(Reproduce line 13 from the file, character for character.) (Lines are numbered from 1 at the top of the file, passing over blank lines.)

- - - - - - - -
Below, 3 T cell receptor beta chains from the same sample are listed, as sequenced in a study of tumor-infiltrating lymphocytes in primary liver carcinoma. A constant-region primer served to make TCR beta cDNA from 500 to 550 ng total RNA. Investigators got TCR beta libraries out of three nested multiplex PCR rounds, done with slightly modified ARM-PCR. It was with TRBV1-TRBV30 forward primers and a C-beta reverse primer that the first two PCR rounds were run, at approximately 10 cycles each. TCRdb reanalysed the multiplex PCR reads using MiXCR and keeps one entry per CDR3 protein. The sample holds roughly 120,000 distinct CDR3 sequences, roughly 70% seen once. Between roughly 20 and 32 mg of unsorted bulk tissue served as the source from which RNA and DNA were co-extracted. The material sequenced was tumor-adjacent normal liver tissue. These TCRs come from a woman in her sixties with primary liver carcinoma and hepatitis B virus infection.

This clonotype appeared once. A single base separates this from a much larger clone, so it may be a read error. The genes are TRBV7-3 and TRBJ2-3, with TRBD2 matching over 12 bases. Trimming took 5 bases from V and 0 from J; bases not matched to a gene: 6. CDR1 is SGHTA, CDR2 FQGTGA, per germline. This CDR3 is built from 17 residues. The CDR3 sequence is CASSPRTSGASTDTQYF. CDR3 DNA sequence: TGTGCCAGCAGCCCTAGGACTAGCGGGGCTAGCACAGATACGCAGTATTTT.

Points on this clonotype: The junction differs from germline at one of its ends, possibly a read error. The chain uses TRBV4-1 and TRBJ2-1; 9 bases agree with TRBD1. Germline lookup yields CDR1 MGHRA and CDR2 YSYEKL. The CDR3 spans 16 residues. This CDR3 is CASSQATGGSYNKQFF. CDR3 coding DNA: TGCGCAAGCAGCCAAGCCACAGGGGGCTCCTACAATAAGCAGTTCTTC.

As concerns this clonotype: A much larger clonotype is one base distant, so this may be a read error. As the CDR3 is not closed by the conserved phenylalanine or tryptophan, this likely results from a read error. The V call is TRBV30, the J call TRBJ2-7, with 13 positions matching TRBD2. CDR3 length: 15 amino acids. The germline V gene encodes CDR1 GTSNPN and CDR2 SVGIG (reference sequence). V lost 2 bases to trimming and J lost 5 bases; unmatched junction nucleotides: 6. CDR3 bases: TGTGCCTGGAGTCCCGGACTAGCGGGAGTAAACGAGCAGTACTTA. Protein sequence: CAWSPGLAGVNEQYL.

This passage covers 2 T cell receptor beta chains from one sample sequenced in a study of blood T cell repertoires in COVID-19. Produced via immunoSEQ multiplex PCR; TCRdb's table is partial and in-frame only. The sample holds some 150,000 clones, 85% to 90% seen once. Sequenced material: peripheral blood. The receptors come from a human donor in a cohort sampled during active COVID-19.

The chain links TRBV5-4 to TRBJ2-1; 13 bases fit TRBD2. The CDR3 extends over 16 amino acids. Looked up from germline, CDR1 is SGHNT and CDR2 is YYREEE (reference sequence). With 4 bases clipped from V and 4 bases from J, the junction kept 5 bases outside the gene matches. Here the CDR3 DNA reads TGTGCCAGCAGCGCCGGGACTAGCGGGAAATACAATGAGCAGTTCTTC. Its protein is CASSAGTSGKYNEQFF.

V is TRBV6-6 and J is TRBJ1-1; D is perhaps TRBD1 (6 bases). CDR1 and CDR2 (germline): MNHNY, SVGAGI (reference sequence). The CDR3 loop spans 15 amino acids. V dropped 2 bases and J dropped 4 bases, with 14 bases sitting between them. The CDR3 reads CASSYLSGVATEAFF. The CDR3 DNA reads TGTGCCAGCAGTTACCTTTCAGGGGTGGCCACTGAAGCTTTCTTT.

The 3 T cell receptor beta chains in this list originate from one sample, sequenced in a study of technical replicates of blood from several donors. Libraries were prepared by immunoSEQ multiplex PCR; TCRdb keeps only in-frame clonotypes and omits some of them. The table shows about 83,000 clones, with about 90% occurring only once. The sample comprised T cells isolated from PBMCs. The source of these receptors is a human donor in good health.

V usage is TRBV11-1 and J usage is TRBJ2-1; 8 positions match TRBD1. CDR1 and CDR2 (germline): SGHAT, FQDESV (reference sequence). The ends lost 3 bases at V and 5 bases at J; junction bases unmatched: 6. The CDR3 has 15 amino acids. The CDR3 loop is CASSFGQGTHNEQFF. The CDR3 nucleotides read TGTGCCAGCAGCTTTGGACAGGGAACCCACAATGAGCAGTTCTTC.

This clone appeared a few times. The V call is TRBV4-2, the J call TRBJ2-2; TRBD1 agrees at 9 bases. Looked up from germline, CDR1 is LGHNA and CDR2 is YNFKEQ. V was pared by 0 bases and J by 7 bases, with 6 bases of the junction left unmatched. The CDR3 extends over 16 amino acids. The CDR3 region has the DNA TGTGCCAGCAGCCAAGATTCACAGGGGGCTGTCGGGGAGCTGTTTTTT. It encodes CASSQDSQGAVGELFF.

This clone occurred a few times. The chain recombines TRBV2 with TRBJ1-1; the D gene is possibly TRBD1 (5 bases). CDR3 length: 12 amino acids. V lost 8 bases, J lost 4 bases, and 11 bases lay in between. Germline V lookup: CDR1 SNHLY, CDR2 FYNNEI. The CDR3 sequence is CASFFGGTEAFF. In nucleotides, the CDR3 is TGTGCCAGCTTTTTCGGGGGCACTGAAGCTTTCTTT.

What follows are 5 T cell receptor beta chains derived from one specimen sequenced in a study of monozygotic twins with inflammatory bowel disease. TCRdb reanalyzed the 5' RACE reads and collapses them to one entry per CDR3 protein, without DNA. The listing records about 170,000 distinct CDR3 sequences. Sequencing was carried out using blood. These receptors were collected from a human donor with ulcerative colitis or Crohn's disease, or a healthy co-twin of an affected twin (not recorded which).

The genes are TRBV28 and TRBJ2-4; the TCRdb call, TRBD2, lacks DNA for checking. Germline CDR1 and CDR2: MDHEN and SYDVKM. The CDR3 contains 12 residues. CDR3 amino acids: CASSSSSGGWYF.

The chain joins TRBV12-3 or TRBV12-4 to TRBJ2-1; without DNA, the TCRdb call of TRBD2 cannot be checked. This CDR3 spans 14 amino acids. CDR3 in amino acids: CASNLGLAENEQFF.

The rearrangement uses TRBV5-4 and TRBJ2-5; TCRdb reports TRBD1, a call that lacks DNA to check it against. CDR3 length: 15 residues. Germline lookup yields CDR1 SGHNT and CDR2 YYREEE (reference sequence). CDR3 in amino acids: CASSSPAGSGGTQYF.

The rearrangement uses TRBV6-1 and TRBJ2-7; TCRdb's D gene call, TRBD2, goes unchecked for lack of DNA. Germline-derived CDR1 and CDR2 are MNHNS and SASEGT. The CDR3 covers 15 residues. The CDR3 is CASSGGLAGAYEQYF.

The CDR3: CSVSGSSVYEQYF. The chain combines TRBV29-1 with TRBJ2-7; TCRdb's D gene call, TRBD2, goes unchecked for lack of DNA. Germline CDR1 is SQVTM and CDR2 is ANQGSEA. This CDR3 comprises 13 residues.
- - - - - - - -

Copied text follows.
The genes are TRBV28 and TRBJ2-4; the TCRdb call, TRBD2, lacks DNA for checking. Germline CDR1 and CDR2: MDHEN and SYDVKM. The CDR3 contains 12 residues. CDR3 amino acids: CASSSSSGGWYF.